Paul Di Filippo reviews K.J. Parker

Never having sampled K. J. Parker’s many acclaimed novels, I relished the chance to encounter at least the author’s more rare shorter fiction as an introduction to Parker’s style and concerns. This volume from Subterranean—exhibiting the panache and sterling craftsmanship generally associated with that house—collects thirteen items. Given that the Internet Science Fiction Database lists exactly twelve stories total for Parker, only a couple of which do not show up here, being supplemented with three non-fiction pieces, this collection pretty much represents Parker’s entire short-story oeuvre to date.

I have not yet in this review, you might notice, employed a male or female pronoun to refer to Parker, since the writer’s true identity remains a stout, impenetrable mystery. Unlike many folks who chose a pen name that is an open secret meant to fool only the Bookscan sales-tracking algorithms, Parker seems genuinely to want privacy and anonymity, a Tiptree for the twenty-first century. So we will stick with the gender nonspecificity.

Before delving into the fiction, let me report that the three essays—”On Sieges,” “Cutting Edge Technology,” and “Rich Men’s Skins”—exhibit a fair measure of the erudition and charm of Robert Silverberg, L. Sprague de Camp and Avram Davidson, qualities of which authors extend to the fiction as well.

“A Small Price to Pay for Birdsong,” the opening story, won the World Fantasy Award, and it’s plain to see why. The elegance of its convolutions, the sharp conflict between archetypical characters, and the keenness of its moral ambiguities all consort to produce an exceptional tale. An older man, a music teacher and mediocre composer, finds his prize pupil about to be hung, with some measure of justice, for a rash murder. The genius lad escapes with the professor’s grudging help, but in leaving burdens the professor with a strange unhealthy measure of unearned success. Their relationship resumes after an interval, and becomes more twisted and complicated than ever. End of story.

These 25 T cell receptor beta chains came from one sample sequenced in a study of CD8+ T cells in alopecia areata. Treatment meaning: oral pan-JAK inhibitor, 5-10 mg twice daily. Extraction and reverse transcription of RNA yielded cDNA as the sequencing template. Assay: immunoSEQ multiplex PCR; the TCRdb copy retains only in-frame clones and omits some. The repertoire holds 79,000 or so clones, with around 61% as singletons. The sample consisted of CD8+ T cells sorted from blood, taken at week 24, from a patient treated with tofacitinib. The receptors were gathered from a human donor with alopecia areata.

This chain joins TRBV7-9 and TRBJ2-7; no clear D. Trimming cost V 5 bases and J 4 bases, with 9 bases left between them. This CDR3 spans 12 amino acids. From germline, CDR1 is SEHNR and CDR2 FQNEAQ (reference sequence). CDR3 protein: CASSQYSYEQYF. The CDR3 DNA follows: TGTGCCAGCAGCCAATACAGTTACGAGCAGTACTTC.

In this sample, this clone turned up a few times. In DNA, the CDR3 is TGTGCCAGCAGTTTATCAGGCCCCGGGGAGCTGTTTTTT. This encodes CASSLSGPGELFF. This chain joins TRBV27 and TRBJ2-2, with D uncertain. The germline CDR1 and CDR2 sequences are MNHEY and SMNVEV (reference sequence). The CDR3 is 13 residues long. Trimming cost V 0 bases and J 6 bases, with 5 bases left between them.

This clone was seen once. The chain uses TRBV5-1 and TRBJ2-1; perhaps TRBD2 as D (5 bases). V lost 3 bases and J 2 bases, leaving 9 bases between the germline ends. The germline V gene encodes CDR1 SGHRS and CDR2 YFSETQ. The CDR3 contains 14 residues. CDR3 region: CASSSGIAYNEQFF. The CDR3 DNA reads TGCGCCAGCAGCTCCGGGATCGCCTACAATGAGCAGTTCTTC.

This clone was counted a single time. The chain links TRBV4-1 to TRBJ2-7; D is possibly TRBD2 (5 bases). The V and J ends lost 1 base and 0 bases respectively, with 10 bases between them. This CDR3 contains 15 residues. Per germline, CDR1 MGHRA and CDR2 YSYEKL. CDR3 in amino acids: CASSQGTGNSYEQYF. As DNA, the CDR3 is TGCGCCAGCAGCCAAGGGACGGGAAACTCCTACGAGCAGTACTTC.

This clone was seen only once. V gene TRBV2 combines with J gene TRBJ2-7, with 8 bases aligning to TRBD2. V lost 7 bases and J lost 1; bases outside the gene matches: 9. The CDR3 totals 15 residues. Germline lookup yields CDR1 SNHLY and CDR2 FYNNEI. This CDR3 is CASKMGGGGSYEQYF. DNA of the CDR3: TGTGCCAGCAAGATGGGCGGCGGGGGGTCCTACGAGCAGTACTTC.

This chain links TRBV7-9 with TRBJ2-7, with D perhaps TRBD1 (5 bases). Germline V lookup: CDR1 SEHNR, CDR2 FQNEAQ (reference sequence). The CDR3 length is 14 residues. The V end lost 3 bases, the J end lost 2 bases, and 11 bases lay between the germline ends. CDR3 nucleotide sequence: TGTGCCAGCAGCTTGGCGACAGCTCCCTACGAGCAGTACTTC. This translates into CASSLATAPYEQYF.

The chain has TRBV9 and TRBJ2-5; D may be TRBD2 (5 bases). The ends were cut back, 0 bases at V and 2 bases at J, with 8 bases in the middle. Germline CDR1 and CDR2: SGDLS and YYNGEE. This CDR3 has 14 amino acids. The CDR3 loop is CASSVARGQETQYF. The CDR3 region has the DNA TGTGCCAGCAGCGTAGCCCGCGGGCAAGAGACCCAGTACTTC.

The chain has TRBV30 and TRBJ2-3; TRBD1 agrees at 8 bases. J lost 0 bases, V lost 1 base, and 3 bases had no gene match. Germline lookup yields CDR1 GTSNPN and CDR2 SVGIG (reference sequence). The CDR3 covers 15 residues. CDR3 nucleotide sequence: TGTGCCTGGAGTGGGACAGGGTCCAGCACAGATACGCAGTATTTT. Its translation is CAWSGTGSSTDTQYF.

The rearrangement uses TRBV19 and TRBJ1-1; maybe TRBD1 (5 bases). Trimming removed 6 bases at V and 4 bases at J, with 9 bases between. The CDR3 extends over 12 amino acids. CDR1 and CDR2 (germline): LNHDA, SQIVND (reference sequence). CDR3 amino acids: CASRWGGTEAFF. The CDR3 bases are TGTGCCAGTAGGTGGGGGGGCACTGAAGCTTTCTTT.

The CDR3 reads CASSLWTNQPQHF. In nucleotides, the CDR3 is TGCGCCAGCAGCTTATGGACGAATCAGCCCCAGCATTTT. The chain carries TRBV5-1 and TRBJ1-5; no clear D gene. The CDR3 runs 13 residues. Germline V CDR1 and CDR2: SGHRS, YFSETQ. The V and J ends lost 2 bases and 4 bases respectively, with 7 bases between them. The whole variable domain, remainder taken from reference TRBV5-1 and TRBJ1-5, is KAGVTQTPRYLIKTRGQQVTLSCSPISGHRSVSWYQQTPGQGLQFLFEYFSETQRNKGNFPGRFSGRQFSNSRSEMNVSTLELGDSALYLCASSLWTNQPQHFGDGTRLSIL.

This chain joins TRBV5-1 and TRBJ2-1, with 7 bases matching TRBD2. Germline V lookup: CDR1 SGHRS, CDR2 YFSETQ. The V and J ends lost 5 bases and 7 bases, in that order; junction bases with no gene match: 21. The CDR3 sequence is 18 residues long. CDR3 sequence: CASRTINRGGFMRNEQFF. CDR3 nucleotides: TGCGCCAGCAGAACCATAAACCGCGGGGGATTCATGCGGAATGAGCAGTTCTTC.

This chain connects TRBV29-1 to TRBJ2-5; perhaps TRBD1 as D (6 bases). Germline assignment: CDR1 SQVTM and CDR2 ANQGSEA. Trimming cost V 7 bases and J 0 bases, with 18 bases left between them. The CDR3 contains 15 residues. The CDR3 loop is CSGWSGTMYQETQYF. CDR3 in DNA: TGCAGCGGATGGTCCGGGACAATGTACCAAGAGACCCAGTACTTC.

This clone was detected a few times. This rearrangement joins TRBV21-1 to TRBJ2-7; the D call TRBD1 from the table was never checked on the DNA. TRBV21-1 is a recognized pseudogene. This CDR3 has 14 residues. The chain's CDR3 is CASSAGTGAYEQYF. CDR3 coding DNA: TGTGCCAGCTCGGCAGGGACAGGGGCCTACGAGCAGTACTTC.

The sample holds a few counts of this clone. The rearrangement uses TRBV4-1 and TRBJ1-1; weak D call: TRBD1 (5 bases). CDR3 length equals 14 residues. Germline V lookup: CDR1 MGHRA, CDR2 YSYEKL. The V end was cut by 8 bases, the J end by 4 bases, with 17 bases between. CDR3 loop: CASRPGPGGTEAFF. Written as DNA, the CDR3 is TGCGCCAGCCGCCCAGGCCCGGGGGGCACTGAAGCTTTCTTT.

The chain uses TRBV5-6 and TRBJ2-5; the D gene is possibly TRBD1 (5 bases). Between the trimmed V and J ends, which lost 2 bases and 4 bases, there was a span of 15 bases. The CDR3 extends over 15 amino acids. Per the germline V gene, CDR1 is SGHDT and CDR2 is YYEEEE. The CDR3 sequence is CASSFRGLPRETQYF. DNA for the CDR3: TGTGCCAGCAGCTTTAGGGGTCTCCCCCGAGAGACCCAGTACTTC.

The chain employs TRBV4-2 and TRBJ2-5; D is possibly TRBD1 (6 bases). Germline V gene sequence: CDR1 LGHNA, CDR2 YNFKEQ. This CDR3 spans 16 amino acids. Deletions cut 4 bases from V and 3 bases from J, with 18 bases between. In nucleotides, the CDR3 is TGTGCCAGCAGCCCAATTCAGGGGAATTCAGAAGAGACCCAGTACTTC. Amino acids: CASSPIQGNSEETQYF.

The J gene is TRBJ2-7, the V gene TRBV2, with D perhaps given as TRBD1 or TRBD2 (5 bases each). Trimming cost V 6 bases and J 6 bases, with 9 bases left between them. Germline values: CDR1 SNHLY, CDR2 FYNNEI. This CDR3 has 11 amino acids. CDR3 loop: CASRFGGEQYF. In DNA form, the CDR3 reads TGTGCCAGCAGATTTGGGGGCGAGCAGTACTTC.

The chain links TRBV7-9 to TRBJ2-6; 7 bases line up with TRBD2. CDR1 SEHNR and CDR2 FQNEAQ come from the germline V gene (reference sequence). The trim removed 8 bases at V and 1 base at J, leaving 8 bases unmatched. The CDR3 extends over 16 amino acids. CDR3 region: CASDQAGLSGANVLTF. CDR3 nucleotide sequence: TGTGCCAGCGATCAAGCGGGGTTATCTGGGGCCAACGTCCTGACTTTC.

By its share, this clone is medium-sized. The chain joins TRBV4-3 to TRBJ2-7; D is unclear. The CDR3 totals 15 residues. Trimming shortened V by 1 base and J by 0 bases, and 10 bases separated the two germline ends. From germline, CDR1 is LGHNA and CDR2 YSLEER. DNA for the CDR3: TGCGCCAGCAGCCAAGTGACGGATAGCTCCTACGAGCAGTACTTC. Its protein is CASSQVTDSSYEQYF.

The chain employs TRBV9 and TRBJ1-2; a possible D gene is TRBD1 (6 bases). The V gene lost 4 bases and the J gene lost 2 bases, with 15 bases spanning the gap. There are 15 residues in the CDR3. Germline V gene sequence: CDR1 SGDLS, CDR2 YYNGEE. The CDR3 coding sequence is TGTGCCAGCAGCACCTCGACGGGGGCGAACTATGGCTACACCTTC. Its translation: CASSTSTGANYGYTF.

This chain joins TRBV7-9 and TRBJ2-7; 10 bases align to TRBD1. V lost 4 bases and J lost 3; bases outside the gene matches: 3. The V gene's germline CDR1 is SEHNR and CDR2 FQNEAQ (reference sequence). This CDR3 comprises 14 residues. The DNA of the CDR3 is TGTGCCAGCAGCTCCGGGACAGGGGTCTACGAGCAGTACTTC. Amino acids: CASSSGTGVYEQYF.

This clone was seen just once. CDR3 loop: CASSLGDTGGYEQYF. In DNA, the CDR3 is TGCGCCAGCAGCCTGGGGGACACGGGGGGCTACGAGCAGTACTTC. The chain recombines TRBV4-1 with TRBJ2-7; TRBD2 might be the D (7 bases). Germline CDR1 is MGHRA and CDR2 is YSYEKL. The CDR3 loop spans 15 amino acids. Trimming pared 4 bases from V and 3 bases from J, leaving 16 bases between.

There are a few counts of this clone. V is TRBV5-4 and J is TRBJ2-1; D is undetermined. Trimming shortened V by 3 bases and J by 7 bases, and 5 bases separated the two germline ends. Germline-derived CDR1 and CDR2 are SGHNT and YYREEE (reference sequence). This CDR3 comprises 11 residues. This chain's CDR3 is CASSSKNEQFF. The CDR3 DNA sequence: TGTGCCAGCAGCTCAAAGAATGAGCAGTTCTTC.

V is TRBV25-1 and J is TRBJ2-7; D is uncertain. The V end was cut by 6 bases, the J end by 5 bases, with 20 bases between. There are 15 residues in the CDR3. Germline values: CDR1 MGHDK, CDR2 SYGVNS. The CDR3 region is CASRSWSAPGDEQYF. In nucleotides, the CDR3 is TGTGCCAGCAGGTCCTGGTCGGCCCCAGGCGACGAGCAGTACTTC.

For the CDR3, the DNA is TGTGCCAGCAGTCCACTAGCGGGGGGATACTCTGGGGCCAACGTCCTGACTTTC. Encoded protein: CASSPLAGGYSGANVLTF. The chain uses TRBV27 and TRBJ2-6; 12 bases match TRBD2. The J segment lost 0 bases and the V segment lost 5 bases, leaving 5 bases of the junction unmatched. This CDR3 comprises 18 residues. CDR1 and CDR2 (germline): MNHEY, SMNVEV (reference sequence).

The venue seems at first to be a somewhat off-the-shelf fantasy world which still has plenty of sharp, amusing details to give it solidity, but also a fairytale kind of generic broadness that helps the tale assume a certain wide application of fabulism. There’s no blood and thunder, just a rather precise and droll recounting of events. Parker is also fond of multiple mini-climaxes and lateral zigzags in the plotting.

“A Rich, Full Week” finds a healing “wizard” on his rounds in a similar storybook realm, encountering as patients first a killer zombie and then a youngster in a coma. Employing psychical skills akin to those of Zelazny’s Dream Master, the wizard finds his two cases oddly intersecting. Told with the same laconic restraint as before, despite a greater number of action-packed scenes, Parker’s fiction begins to look rather mannerpunk in its chosen approaches.

“Amor Vincit Omnia” shares a continuity with the prior piece and with the one that follows. And this continuity enlarges Parker’s subcreation, with the arrival of many more inventive details about the land’s history and magical systems. Let’s call these stories the “Studium” cycle. Another wizard from that fabled college/guild of wizards, the Studium, must confront an untrained wild talent who possesses murderous instincts and an unprecedented talent. Cheating and collateral damage to civilians provides the morally dubious win.